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How to Attract Hummingbirds to Your Yard
Along with robins, swallows, and finches, we welcome another bird back to the northeast this time of year: the ruby-throated hummingbird! Hummingbirds appear in our area around the first week of May, and it’s easy to time their arrival in your area.
If you want to start feeding hummingbirds, there’s no time like the present to make your yard or garden hummingbird-friendly! You’ll learn how below, along with a few tips for how to attract hummingbirds so they’ll become regular visitors in your yard.
How to Attract Hummingbirds to Your Yard
Want to start bringing in hummingbirds? Here are a few easy things you can do to attract hummingbirds to your home!
Planting a variety of flowers and other hummingbird-friendly plants is a great way to bring hummingbirds to your yard and garden with just a bit of a time investment up front.
Hummingbirds love most colorful flowers, but they love red tubular flowers, like cardinal flowers, best of all. If you can create a hummingbird garden full of the birds’ favorites (especially if you time them so that different flowers bloom from early spring through fall) you’ll have a natural nectar source for hummingbirds all year long.
Once there’s a low chance of frost in your area, plant plenty of brightly colored flowers around your home and yard. Flowers naturally attract hummingbirds and other beautiful pollinators like butterflies.
Impatiens and other container flowers can be placed around your porch and deck to bring the hummingbirds closer to your windows. Many flowers don’t need much upkeep aside from being watered during dry weather.
Consider planting lots of perennial native plants, like bee balm, in your flower beds and around your house to attract many hummingbirds. Having lots of nectar-rich flowers is one of the easiest ways to bring hummingbirds to your yard.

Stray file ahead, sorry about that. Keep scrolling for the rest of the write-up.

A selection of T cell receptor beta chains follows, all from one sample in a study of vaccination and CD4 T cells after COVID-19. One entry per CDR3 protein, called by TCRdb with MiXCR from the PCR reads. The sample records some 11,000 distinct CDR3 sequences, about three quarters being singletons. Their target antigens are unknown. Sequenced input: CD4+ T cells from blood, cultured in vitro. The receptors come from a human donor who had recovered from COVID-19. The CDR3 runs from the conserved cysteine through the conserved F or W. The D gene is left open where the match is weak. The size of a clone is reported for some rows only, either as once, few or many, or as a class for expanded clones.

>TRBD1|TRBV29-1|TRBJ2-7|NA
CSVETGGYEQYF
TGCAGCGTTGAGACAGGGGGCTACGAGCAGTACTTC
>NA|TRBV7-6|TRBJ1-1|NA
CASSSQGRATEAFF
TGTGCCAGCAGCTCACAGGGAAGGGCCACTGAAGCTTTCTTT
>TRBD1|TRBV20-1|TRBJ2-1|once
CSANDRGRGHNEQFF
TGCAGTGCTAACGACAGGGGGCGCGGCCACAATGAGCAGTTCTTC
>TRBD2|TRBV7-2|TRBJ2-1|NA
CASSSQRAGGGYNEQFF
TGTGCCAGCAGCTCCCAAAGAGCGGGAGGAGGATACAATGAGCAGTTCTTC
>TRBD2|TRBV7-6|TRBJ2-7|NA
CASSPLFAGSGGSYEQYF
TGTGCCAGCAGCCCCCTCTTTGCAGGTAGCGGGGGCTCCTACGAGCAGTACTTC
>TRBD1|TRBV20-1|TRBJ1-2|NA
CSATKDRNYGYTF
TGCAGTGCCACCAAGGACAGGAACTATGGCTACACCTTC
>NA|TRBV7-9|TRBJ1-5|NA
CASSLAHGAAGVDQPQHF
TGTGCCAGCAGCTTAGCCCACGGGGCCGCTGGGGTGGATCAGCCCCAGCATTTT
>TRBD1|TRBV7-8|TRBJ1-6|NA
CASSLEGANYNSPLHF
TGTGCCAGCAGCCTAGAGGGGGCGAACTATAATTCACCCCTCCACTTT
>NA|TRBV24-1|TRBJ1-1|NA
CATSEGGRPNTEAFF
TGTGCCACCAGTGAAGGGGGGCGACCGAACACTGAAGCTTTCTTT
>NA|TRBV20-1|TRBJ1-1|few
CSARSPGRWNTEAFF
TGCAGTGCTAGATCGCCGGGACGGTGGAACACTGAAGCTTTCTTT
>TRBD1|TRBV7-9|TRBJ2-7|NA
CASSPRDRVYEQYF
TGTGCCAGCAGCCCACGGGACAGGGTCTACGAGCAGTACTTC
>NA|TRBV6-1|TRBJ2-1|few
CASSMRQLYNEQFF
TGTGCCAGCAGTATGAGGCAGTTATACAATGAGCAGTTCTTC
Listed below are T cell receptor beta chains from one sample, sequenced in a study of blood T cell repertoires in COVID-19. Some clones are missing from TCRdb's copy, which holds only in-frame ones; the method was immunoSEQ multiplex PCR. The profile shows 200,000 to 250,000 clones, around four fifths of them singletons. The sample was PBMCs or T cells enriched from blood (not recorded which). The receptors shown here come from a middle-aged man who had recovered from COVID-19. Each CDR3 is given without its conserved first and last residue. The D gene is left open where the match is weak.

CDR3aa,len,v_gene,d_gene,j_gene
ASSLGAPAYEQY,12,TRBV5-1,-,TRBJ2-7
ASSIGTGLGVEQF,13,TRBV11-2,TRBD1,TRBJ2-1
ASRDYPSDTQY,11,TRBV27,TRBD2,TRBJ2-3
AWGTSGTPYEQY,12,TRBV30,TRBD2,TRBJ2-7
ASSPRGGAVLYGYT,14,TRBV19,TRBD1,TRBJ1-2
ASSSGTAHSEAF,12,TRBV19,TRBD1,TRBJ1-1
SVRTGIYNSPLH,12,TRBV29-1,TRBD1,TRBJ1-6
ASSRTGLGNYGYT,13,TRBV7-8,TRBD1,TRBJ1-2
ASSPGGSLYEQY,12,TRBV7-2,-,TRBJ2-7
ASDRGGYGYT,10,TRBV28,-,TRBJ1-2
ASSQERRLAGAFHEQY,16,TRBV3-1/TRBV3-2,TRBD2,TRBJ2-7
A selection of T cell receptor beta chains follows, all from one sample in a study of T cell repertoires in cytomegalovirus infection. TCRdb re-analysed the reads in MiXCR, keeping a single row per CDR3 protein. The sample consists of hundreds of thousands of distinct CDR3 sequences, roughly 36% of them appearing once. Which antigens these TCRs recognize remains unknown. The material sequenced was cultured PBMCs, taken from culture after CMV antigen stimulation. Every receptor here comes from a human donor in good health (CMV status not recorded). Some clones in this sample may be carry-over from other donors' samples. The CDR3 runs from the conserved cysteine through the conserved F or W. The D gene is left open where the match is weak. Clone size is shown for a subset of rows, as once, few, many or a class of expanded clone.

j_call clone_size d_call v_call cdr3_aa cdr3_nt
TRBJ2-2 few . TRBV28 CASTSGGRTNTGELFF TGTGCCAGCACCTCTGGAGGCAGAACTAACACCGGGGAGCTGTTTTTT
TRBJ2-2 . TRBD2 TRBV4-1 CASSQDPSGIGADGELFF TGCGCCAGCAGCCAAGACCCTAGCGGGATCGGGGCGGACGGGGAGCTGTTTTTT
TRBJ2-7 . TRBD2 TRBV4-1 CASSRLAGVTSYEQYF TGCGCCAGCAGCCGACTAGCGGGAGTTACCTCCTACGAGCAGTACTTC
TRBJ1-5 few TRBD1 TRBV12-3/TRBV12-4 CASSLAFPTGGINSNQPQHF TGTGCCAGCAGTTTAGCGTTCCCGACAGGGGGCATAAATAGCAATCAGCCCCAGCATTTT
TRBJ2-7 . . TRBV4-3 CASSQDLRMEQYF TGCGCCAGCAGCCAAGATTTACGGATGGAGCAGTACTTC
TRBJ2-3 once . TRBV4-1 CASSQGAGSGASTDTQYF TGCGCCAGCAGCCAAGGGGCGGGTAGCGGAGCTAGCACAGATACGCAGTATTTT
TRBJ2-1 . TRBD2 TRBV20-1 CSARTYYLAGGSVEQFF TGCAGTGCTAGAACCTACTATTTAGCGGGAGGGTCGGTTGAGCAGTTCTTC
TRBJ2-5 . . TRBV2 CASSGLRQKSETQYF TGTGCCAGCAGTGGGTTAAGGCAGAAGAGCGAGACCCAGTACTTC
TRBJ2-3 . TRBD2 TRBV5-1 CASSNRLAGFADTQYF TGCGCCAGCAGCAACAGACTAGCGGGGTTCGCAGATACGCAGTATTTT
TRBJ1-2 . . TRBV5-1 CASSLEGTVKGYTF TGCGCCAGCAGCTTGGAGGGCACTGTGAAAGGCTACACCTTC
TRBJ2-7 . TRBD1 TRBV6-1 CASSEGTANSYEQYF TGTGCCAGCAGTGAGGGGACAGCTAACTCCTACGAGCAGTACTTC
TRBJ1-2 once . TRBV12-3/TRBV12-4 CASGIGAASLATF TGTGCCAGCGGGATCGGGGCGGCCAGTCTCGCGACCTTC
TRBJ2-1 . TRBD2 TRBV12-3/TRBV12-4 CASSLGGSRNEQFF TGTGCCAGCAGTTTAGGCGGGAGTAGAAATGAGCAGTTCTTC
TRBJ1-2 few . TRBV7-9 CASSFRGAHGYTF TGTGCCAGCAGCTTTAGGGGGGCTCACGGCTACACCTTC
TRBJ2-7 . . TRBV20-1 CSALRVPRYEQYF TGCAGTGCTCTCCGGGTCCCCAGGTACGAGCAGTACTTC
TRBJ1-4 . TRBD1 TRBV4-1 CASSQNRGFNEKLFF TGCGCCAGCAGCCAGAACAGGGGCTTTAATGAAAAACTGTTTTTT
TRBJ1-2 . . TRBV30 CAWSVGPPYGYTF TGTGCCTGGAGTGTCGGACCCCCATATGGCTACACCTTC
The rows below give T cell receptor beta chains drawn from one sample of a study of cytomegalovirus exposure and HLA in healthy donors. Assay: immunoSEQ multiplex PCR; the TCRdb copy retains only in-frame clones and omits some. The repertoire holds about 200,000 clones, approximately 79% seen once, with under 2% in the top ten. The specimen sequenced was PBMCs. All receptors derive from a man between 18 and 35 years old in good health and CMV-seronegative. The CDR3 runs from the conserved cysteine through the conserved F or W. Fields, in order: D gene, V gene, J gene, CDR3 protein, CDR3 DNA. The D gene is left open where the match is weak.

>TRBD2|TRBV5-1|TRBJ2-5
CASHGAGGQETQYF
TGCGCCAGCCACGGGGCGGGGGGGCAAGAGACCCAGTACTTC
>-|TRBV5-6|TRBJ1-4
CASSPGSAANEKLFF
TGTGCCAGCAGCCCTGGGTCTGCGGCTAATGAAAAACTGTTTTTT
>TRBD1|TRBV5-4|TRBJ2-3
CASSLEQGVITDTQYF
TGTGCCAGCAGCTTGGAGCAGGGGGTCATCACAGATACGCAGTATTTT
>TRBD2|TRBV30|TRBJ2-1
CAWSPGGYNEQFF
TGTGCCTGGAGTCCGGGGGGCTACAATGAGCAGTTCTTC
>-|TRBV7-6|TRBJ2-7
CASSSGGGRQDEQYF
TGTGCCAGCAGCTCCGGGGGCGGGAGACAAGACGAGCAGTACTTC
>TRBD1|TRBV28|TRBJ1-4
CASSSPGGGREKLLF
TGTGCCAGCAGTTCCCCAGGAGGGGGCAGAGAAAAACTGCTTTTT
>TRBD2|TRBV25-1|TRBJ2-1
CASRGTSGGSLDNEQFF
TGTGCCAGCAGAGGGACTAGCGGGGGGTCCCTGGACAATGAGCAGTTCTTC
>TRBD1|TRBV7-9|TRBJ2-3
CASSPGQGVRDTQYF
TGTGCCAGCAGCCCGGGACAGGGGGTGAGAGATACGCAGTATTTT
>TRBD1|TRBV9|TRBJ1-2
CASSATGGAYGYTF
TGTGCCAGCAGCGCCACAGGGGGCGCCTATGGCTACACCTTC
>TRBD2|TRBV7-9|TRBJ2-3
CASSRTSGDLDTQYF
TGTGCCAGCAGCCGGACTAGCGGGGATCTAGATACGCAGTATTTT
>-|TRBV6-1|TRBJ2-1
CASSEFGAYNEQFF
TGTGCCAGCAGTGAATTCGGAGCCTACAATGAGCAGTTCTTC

Here are the top plants that attract hummingbirds.
Feeding Hummingbirds Directly
For a more hands-on experience, you can purchase a hummingbird feeder. These nectar feeders are filled with sugar water and hung out where hummingbirds can easily fly to them. The birds use their long tongues to drink from tiny holes in the bottom of the feeder.
Hummingbird feeders come in many shapes, sizes, and colors. Since they love red flowers so much, it’s best to get a red feeder if possible, but any feeder with bright colors should work. (Learn how hummingbirds find feeders).
If your hummingbird feeder isn’t red, or if you’re having trouble attracting hummingbirds to it, try hanging red ribbons nearby. They’ll make it easy for hummingbirds to find the feeder.
We use this feeder. It holds about two cups of sugar water, which they usually go through in a week or less. They come in droves for it every summer!
Where to Hang Hummingbird Feeders
Once you have one, you may wonder where to hang your hummingbird feeder. Place hummingbird feeders near bushes or shrubs. The shade keeps their food from spoiling quickly, and the nearby branches offer the hummingbirds spots to perch and rest their busy wings. A little bit of light won’t hurt though – early morning or late afternoon sun shining off the feeder can help them find it.
How to Make Hummingbird Food
As for what to feed them, a 1:4 mixture of 1 part sugar (just plain, granulated white sugar) and 4 parts hot water (1/4 cup of sugar per 1 cup water, for example) is ideal. Let the sugar solution cool to room temperature before pouring it into the feeder so it won’t burn their little tongues.
While they like red, there’s no need to use red dye or any other additives. Your brightly colored hummingbird feeder will attract them well enough, and anything else may actually hurt them since it isn’t natural to their diet.
You can purchase a hummingbird nectar solution, but it’s much better for the birds and for your wallet if you just make it yourself.
Keep Up with Demand